About James A. Estes

Jim Estes received a B.A from the University of Minnesota in 1967, a M.S. from Washington State University in 1969, and a Ph.D from the University of Arizona in 1974. Following completion of his graduate studies, Dr. Estes moved to Alaska where he worked for the U.S. Fish and Wildlife Service on a variety of issues concerning arctic marine wildlife until 1978. In 1979 he moved to Santa Cruz. He is currently a research scientist with the US Geological Survey and holds adjunct faculty positions in biology and marine sciences at the University of California at Santa Cruz.

Dr. Estes' primary research interest concerns the nature and importance of species interactions, especially those resulting from the influence of apex predators. He has employed a wide range of experimental, comparative, and historical approaches to understanding the dynamics of species interactions in coastal marine ecosystems. Much of his field research has focused on the direct and indirect influences of sea otter predation in kelp forest ecosystems. This work now provides one of the better-known examples of the keystone species concept, indirect species interactions, and trophic cascades. He has authored or co-authored more than 100 scientific papers and supervised the training of 27 graduate students. He is a Pew Fellow in Marine Conservation, a Fellow of the California Academy of Sciences, and a Distinguished Alumnus of the University of Arizona. He has served on the editorial boards of Ecology/Ecological Monographs, Animal Conservation, Marine Ecology Progress Series, and Frontiers in Ecology and the Environment; on the Science Advisory Board for the National Center for Ecological Analysis and Synthesis; on the Southern Sea Otter Recovery Team; and as a National Research Council Study Panel member.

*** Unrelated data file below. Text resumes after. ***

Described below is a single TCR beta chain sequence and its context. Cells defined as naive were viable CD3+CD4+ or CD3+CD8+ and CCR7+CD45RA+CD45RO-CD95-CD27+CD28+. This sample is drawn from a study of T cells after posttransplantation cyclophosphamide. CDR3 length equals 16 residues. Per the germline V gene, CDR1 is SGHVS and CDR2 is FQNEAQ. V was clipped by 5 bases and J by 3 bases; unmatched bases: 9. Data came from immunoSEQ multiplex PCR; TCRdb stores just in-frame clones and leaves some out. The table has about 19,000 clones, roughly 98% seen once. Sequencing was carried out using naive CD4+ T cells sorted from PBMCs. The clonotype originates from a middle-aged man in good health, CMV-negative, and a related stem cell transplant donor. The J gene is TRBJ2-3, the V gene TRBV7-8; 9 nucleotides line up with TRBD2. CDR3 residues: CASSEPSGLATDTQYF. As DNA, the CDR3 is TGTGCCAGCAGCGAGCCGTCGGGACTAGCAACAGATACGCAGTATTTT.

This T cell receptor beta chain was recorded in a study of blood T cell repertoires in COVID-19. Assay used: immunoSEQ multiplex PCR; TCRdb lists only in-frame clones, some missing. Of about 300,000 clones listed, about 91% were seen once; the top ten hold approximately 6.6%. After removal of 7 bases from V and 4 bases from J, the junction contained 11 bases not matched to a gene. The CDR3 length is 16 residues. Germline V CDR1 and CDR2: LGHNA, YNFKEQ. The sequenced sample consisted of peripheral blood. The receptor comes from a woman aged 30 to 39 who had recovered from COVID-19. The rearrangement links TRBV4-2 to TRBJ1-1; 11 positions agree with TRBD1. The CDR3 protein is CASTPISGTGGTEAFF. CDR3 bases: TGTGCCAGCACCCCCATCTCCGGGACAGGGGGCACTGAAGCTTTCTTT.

2002 Ed Ricketts Memorial Award:

Jane Lubchenco

Wayne and Gladys Valley Professor of Marine Biology, Oregon State University

Seas the Day - Navigating Uncharted Waters in Ricketts' Backyard

A broad suite of ocean-based and land-based activities is changing the nearshore ecosystems of the California Current Systems (CCS) off the West Coast of Washington, Oregon and California, in unprecedented ways. These changes present formidable challenges to meeting the goals of protecting and restoring marine ecosystems. New scientific understanding about how these ecosystems function, how they are changing, and how they providethe goods and services people expect is providing critical new insight into how we can navigate the unchartered waters of ocean protection and restoration. PISCO (the Partnership for Interdisciplinary Studies of Coastal Oceans) is a unique consortium of marine ecologists, oceanographers, physiologists, molecular biologists, biomechanics experts and other marine scientists dedicated to a more integrated understanding of the dynamics of the inner shelf region of the CCS. Among other approaches, PISCO utilizes and develops new technology to tackle long-standing, unresolved, and critical questions. Highlights of PISCO's new insights into Rickett's back yard will be presented.


2001 Ed Ricketts Memorial Award:

Mary Silver

Professor of Ocean Sciences, Ocean Sciences Department, University of California, Santa Cruz

A Local Story: Harmful Algae in Monterey Bay?